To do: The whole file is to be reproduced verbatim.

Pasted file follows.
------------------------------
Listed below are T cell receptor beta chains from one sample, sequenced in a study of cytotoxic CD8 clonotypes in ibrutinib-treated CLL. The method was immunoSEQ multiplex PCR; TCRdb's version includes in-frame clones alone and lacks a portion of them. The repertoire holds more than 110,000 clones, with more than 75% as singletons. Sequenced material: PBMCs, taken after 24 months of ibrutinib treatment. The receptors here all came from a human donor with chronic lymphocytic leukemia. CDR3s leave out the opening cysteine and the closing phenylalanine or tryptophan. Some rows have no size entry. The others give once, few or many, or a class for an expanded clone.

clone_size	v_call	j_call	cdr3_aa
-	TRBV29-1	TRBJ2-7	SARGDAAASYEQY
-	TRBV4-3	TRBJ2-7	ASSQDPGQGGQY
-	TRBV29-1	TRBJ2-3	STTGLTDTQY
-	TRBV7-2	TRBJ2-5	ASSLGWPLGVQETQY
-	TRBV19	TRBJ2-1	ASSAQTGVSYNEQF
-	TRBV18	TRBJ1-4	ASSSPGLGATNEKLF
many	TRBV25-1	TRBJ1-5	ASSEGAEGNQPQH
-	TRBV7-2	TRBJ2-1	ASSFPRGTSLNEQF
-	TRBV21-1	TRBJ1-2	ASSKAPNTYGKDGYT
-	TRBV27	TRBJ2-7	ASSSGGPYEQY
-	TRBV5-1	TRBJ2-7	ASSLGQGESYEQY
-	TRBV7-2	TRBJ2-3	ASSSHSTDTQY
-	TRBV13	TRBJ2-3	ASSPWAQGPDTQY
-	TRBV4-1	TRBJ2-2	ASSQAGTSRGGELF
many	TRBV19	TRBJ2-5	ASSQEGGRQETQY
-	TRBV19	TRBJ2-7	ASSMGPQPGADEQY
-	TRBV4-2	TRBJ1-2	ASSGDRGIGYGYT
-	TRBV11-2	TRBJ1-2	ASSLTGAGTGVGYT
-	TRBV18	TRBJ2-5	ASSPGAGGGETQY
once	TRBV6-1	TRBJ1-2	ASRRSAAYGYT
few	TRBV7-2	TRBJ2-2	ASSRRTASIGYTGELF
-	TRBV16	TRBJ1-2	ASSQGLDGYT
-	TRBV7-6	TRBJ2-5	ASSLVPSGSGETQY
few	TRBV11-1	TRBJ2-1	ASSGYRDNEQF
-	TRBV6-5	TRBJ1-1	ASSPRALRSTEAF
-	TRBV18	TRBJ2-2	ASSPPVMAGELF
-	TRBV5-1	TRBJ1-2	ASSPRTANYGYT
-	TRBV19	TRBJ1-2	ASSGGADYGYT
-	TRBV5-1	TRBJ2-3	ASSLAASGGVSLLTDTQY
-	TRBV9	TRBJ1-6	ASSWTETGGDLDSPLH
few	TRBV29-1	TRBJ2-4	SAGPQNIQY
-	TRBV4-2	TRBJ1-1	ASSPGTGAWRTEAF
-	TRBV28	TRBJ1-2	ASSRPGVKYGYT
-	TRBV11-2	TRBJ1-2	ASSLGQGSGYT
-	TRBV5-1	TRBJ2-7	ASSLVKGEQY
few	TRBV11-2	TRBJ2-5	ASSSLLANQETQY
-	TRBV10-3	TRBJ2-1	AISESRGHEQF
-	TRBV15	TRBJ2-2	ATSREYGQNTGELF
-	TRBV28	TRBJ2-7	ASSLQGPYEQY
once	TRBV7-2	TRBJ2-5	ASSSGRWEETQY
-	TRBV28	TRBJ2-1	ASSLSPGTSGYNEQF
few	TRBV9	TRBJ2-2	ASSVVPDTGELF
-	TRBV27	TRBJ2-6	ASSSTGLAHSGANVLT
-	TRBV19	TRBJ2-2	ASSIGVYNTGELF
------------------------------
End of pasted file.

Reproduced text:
Listed below are T cell receptor beta chains from one sample, sequenced in a study of cytotoxic CD8 clonotypes in ibrutinib-treated CLL. The method was immunoSEQ multiplex PCR; TCRdb's version includes in-frame clones alone and lacks a portion of them. The repertoire holds more than 110,000 clones, with more than 75% as singletons. Sequenced material: PBMCs, taken after 24 months of ibrutinib treatment. The receptors here all came from a human donor with chronic lymphocytic leukemia. CDR3s leave out the opening cysteine and the closing phenylalanine or tryptophan. Some rows have no size entry. The others give once, few or many, or a class for an expanded clone.

clone_size	v_call	j_call	cdr3_aa
-	TRBV29-1	TRBJ2-7	SARGDAAASYEQY
-	TRBV4-3	TRBJ2-7	ASSQDPGQGGQY
-	TRBV29-1	TRBJ2-3	STTGLTDTQY
-	TRBV7-2	TRBJ2-5	ASSLGWPLGVQETQY
-	TRBV19	TRBJ2-1	ASSAQTGVSYNEQF
-	TRBV18	TRBJ1-4	ASSSPGLGATNEKLF
many	TRBV25-1	TRBJ1-5	ASSEGAEGNQPQH
-	TRBV7-2	TRBJ2-1	ASSFPRGTSLNEQF
-	TRBV21-1	TRBJ1-2	ASSKAPNTYGKDGYT
-	TRBV27	TRBJ2-7	ASSSGGPYEQY
-	TRBV5-1	TRBJ2-7	ASSLGQGESYEQY
-	TRBV7-2	TRBJ2-3	ASSSHSTDTQY
-	TRBV13	TRBJ2-3	ASSPWAQGPDTQY
-	TRBV4-1	TRBJ2-2	ASSQAGTSRGGELF
many	TRBV19	TRBJ2-5	ASSQEGGRQETQY
-	TRBV19	TRBJ2-7	ASSMGPQPGADEQY
-	TRBV4-2	TRBJ1-2	ASSGDRGIGYGYT
-	TRBV11-2	TRBJ1-2	ASSLTGAGTGVGYT
-	TRBV18	TRBJ2-5	ASSPGAGGGETQY
once	TRBV6-1	TRBJ1-2	ASRRSAAYGYT
few	TRBV7-2	TRBJ2-2	ASSRRTASIGYTGELF
-	TRBV16	TRBJ1-2	ASSQGLDGYT
-	TRBV7-6	TRBJ2-5	ASSLVPSGSGETQY
few	TRBV11-1	TRBJ2-1	ASSGYRDNEQF
-	TRBV6-5	TRBJ1-1	ASSPRALRSTEAF
-	TRBV18	TRBJ2-2	ASSPPVMAGELF
-	TRBV5-1	TRBJ1-2	ASSPRTANYGYT
-	TRBV19	TRBJ1-2	ASSGGADYGYT
-	TRBV5-1	TRBJ2-3	ASSLAASGGVSLLTDTQY
-	TRBV9	TRBJ1-6	ASSWTETGGDLDSPLH
few	TRBV29-1	TRBJ2-4	SAGPQNIQY
-	TRBV4-2	TRBJ1-1	ASSPGTGAWRTEAF
-	TRBV28	TRBJ1-2	ASSRPGVKYGYT
-	TRBV11-2	TRBJ1-2	ASSLGQGSGYT
-	TRBV5-1	TRBJ2-7	ASSLVKGEQY
few	TRBV11-2	TRBJ2-5	ASSSLLANQETQY
-	TRBV10-3	TRBJ2-1	AISESRGHEQF
-	TRBV15	TRBJ2-2	ATSREYGQNTGELF
-	TRBV28	TRBJ2-7	ASSLQGPYEQY
once	TRBV7-2	TRBJ2-5	ASSSGRWEETQY
-	TRBV28	TRBJ2-1	ASSLSPGTSGYNEQF
few	TRBV9	TRBJ2-2	ASSVVPDTGELF
-	TRBV27	TRBJ2-6	ASSSTGLAHSGANVLT
-	TRBV19	TRBJ2-2	ASSIGVYNTGELF